What is the effect of cross-fostering and oral supplementation with colostrum on performance of newborn piglets? Spanish researchers found out.
The research team looked at two oral supplementation strategies on piglets that were born with a weight of less than 1.35 kilogram. One group received no oral supplementation (the SP; CON group), some received 15 millilitres of sow colostrum orally administered within 4 hours after the farrowing was completed (COL group).
In addition, two levels of cross-fostering strategies, performed 24 hours after farrowing, were also studied (HL: litters fixed at 12 piglets, ensuring that less than 50% of the piglets of the litter were SP; LL: litters fixed at 12 piglets, with most of the piglets of the litter being SP; in both cases the aim was to minimise moving piglets from one sow to another as much as possible).
In total, forty-six litters were used. Litters were allocated to one of the four treatments: CON-HL, CON-LL, COL-HL, and COL-LL. It was shown that at day 19, HL sows had fewer dead piglets per litter than LL sows (0.80 vs. 1.69). The COL-HL sows had fewer dead piglets per litter than CON-HL (0.47 vs. 1.14).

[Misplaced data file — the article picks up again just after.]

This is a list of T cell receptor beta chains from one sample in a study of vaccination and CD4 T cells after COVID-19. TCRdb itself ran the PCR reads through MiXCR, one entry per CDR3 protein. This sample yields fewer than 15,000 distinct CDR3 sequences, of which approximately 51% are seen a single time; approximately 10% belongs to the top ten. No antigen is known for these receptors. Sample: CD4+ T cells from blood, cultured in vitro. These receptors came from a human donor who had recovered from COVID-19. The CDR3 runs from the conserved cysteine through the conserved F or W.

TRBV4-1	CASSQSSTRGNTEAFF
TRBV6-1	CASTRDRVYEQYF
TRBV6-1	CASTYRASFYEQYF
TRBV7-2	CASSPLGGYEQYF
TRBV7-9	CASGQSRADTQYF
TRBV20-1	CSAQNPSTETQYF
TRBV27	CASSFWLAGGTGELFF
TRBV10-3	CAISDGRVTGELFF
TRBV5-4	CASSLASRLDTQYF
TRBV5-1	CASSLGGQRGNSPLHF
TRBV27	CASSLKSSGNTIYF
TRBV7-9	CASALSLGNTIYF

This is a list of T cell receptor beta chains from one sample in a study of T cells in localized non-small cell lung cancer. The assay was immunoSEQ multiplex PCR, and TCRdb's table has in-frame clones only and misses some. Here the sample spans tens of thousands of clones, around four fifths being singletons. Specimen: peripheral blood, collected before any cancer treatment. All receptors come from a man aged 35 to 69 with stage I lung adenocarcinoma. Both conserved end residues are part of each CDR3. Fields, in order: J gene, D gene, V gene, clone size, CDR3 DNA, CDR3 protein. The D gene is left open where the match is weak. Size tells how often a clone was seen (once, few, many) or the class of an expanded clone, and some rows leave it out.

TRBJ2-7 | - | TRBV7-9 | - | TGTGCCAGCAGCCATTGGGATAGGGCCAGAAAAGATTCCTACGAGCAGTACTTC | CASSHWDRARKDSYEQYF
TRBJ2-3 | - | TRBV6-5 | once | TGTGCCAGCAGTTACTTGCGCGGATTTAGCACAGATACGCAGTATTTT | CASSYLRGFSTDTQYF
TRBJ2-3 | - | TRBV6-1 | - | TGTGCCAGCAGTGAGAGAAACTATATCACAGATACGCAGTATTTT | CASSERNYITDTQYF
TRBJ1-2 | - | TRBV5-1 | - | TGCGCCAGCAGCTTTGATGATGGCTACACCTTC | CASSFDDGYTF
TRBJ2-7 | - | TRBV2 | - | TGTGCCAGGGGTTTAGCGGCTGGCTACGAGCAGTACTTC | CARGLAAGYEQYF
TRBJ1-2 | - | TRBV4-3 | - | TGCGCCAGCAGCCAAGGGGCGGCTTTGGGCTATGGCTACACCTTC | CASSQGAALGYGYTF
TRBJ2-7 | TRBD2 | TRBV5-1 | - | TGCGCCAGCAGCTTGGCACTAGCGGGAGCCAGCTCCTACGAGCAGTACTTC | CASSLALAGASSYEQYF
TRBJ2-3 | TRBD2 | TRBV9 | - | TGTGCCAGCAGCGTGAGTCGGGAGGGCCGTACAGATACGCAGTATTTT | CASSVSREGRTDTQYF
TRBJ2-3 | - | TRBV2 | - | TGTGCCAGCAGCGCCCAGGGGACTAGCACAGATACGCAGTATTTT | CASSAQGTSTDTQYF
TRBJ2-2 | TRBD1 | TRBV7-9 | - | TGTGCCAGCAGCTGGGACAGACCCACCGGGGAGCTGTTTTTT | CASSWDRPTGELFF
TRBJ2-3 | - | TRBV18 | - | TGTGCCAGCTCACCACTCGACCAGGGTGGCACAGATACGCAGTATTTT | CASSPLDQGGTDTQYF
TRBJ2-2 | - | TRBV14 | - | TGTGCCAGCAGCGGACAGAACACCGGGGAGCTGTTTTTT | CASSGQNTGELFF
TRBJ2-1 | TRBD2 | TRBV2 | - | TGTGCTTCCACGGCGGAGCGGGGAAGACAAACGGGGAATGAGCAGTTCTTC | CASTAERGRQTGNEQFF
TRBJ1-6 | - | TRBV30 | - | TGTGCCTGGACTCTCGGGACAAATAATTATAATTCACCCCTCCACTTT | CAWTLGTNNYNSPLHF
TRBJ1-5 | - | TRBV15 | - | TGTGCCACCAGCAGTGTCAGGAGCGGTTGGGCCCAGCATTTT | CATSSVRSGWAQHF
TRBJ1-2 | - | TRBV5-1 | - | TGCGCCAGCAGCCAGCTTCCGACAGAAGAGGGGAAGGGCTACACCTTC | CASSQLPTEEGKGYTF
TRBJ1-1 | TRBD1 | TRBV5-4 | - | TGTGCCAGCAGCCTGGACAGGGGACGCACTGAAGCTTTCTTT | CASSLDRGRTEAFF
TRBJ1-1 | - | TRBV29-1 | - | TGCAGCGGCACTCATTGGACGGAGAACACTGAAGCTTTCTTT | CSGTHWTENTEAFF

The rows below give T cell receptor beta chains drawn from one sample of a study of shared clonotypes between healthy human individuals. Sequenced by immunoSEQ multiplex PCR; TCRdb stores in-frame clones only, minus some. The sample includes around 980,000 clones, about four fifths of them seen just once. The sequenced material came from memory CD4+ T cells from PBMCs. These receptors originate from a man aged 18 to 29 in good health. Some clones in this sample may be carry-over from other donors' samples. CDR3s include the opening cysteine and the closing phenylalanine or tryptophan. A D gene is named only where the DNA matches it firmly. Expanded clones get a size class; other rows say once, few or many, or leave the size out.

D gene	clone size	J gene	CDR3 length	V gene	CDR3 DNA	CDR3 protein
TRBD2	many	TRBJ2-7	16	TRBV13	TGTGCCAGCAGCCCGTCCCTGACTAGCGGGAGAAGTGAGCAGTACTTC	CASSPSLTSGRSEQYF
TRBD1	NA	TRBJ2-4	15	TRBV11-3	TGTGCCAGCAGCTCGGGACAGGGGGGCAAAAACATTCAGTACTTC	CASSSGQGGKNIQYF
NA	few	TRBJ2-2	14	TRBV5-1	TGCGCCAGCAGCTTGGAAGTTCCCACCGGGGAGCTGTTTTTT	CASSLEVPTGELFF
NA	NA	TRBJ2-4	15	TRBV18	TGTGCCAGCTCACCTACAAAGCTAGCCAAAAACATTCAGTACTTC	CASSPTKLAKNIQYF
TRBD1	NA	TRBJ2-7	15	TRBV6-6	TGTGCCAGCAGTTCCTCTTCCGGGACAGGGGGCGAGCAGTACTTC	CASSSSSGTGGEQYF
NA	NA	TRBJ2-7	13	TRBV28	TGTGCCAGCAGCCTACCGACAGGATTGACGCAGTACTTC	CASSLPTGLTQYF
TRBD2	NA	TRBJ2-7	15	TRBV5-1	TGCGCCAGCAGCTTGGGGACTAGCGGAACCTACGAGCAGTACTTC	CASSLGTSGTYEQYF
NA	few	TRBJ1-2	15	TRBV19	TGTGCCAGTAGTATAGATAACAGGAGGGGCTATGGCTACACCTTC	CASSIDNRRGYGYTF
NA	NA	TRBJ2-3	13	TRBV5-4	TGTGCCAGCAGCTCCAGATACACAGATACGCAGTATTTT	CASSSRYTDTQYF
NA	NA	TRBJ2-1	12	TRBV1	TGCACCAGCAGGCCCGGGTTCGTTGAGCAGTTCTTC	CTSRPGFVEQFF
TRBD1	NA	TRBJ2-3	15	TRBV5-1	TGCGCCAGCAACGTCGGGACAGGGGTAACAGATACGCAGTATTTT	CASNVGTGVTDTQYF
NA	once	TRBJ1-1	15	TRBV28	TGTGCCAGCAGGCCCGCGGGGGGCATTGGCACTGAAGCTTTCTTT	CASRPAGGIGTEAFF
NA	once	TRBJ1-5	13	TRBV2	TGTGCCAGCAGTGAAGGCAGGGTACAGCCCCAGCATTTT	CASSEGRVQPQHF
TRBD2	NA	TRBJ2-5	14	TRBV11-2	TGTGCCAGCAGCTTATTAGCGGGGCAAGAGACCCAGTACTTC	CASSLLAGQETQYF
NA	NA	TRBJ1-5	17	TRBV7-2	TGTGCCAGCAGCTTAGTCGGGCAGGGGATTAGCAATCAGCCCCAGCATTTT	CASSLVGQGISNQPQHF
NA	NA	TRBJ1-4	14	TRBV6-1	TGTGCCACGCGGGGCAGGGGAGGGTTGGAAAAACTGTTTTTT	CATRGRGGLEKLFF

Cross-fostering SP in the same litter did not prevent a litter's CV of BW from increasing at weaning. Piglets from the COL group had higher IgG concentration than piglets from the CON group. However, piglets from the negative control group had lower IgG concentration than those from the COL and CON groups.
Allocating small piglets to the same litter through cross-fostering had a negative effect on mortality and did not improve litter CV of BW at weaning. Colostrum supplementation of SP piglets improved IgG blood level on day four. In addition, in non-homogenized litters, colostrum supplementation of SP piglets might be a good management strategy to improve litter performance.
This study was published in the Journal of Animal Science. 2014 Mar; 92 (3):1193-9.
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